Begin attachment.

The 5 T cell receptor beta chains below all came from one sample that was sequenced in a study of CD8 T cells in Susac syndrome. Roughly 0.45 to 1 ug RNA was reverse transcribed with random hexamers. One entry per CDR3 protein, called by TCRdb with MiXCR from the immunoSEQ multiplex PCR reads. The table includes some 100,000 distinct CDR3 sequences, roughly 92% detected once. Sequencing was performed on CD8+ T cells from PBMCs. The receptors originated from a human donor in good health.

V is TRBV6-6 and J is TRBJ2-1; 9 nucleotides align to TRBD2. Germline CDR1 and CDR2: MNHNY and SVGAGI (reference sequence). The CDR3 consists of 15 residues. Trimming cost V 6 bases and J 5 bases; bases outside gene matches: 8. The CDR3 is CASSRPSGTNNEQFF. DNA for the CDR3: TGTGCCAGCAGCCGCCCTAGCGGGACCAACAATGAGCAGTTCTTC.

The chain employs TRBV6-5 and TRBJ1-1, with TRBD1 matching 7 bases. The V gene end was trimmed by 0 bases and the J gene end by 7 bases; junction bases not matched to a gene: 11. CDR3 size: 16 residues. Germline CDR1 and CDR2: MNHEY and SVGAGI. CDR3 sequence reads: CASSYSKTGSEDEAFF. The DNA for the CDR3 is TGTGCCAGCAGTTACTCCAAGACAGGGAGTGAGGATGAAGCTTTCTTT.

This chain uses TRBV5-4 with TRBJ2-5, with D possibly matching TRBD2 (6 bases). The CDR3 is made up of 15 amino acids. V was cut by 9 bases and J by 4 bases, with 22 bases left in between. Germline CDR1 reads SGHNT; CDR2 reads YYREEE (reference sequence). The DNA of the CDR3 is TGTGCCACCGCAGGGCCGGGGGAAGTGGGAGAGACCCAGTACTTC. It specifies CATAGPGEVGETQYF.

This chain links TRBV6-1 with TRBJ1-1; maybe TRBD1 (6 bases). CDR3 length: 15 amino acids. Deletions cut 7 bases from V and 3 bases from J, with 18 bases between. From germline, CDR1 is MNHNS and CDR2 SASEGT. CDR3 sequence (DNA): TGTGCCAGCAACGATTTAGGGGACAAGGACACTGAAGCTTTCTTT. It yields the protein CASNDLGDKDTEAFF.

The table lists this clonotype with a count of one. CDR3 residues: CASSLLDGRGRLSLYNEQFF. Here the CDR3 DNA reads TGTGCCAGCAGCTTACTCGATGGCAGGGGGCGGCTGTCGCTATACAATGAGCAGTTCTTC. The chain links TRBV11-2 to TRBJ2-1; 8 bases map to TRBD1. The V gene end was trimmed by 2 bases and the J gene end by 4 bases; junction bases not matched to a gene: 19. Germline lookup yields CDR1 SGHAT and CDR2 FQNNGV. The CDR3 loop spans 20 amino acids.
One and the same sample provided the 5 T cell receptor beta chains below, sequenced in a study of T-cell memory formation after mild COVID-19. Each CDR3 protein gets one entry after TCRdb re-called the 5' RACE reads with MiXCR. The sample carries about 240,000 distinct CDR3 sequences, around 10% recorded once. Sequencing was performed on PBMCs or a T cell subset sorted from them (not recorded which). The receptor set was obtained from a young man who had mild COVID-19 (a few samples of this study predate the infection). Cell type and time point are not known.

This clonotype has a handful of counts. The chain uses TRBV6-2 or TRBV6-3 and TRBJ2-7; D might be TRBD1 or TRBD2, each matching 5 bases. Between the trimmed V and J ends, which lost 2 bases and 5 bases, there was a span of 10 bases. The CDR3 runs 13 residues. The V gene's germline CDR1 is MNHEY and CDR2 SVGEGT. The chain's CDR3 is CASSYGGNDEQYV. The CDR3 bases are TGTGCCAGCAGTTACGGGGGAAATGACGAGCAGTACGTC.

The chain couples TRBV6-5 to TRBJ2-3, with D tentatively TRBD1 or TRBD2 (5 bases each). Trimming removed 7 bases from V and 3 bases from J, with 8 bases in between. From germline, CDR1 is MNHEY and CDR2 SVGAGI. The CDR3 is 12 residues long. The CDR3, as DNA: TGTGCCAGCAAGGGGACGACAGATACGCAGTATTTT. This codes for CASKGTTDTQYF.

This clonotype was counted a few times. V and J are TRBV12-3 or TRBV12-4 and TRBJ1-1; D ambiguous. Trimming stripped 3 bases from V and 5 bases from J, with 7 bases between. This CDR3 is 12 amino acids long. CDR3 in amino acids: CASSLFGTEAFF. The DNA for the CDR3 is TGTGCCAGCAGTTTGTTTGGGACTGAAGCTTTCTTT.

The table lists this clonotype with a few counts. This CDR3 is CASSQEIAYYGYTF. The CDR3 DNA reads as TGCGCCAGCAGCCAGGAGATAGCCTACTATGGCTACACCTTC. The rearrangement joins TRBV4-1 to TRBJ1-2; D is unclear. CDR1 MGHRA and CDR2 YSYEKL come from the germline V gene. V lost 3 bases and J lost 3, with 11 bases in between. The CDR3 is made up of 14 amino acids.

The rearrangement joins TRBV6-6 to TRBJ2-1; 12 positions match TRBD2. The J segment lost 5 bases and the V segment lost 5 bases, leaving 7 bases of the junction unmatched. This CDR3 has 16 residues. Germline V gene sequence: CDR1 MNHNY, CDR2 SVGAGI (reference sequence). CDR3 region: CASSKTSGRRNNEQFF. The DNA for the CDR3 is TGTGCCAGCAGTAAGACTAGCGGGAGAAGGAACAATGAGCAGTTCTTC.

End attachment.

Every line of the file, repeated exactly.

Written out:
The 5 T cell receptor beta chains below all came from one sample that was sequenced in a study of CD8 T cells in Susac syndrome. Roughly 0.45 to 1 ug RNA was reverse transcribed with random hexamers. One entry per CDR3 protein, called by TCRdb with MiXCR from the immunoSEQ multiplex PCR reads. The table includes some 100,000 distinct CDR3 sequences, roughly 92% detected once. Sequencing was performed on CD8+ T cells from PBMCs. The receptors originated from a human donor in good health.

V is TRBV6-6 and J is TRBJ2-1; 9 nucleotides align to TRBD2. Germline CDR1 and CDR2: MNHNY and SVGAGI (reference sequence). The CDR3 consists of 15 residues. Trimming cost V 6 bases and J 5 bases; bases outside gene matches: 8. The CDR3 is CASSRPSGTNNEQFF. DNA for the CDR3: TGTGCCAGCAGCCGCCCTAGCGGGACCAACAATGAGCAGTTCTTC.

The chain employs TRBV6-5 and TRBJ1-1, with TRBD1 matching 7 bases. The V gene end was trimmed by 0 bases and the J gene end by 7 bases; junction bases not matched to a gene: 11. CDR3 size: 16 residues. Germline CDR1 and CDR2: MNHEY and SVGAGI. CDR3 sequence reads: CASSYSKTGSEDEAFF. The DNA for the CDR3 is TGTGCCAGCAGTTACTCCAAGACAGGGAGTGAGGATGAAGCTTTCTTT.

This chain uses TRBV5-4 with TRBJ2-5, with D possibly matching TRBD2 (6 bases). The CDR3 is made up of 15 amino acids. V was cut by 9 bases and J by 4 bases, with 22 bases left in between. Germline CDR1 reads SGHNT; CDR2 reads YYREEE (reference sequence). The DNA of the CDR3 is TGTGCCACCGCAGGGCCGGGGGAAGTGGGAGAGACCCAGTACTTC. It specifies CATAGPGEVGETQYF.

This chain links TRBV6-1 with TRBJ1-1; maybe TRBD1 (6 bases). CDR3 length: 15 amino acids. Deletions cut 7 bases from V and 3 bases from J, with 18 bases between. From germline, CDR1 is MNHNS and CDR2 SASEGT. CDR3 sequence (DNA): TGTGCCAGCAACGATTTAGGGGACAAGGACACTGAAGCTTTCTTT. It yields the protein CASNDLGDKDTEAFF.

The table lists this clonotype with a count of one. CDR3 residues: CASSLLDGRGRLSLYNEQFF. Here the CDR3 DNA reads TGTGCCAGCAGCTTACTCGATGGCAGGGGGCGGCTGTCGCTATACAATGAGCAGTTCTTC. The chain links TRBV11-2 to TRBJ2-1; 8 bases map to TRBD1. The V gene end was trimmed by 2 bases and the J gene end by 4 bases; junction bases not matched to a gene: 19. Germline lookup yields CDR1 SGHAT and CDR2 FQNNGV. The CDR3 loop spans 20 amino acids.
One and the same sample provided the 5 T cell receptor beta chains below, sequenced in a study of T-cell memory formation after mild COVID-19. Each CDR3 protein gets one entry after TCRdb re-called the 5' RACE reads with MiXCR. The sample carries about 240,000 distinct CDR3 sequences, around 10% recorded once. Sequencing was performed on PBMCs or a T cell subset sorted from them (not recorded which). The receptor set was obtained from a young man who had mild COVID-19 (a few samples of this study predate the infection). Cell type and time point are not known.

This clonotype has a handful of counts. The chain uses TRBV6-2 or TRBV6-3 and TRBJ2-7; D might be TRBD1 or TRBD2, each matching 5 bases. Between the trimmed V and J ends, which lost 2 bases and 5 bases, there was a span of 10 bases. The CDR3 runs 13 residues. The V gene's germline CDR1 is MNHEY and CDR2 SVGEGT. The chain's CDR3 is CASSYGGNDEQYV. The CDR3 bases are TGTGCCAGCAGTTACGGGGGAAATGACGAGCAGTACGTC.

The chain couples TRBV6-5 to TRBJ2-3, with D tentatively TRBD1 or TRBD2 (5 bases each). Trimming removed 7 bases from V and 3 bases from J, with 8 bases in between. From germline, CDR1 is MNHEY and CDR2 SVGAGI. The CDR3 is 12 residues long. The CDR3, as DNA: TGTGCCAGCAAGGGGACGACAGATACGCAGTATTTT. This codes for CASKGTTDTQYF.

This clonotype was counted a few times. V and J are TRBV12-3 or TRBV12-4 and TRBJ1-1; D ambiguous. Trimming stripped 3 bases from V and 5 bases from J, with 7 bases between. This CDR3 is 12 amino acids long. CDR3 in amino acids: CASSLFGTEAFF. The DNA for the CDR3 is TGTGCCAGCAGTTTGTTTGGGACTGAAGCTTTCTTT.

The table lists this clonotype with a few counts. This CDR3 is CASSQEIAYYGYTF. The CDR3 DNA reads as TGCGCCAGCAGCCAGGAGATAGCCTACTATGGCTACACCTTC. The rearrangement joins TRBV4-1 to TRBJ1-2; D is unclear. CDR1 MGHRA and CDR2 YSYEKL come from the germline V gene. V lost 3 bases and J lost 3, with 11 bases in between. The CDR3 is made up of 14 amino acids.

The rearrangement joins TRBV6-6 to TRBJ2-1; 12 positions match TRBD2. The J segment lost 5 bases and the V segment lost 5 bases, leaving 7 bases of the junction unmatched. This CDR3 has 16 residues. Germline V gene sequence: CDR1 MNHNY, CDR2 SVGAGI (reference sequence). CDR3 region: CASSKTSGRRNNEQFF. The DNA for the CDR3 is TGTGCCAGCAGTAAGACTAGCGGGAGAAGGAACAATGAGCAGTTCTTC.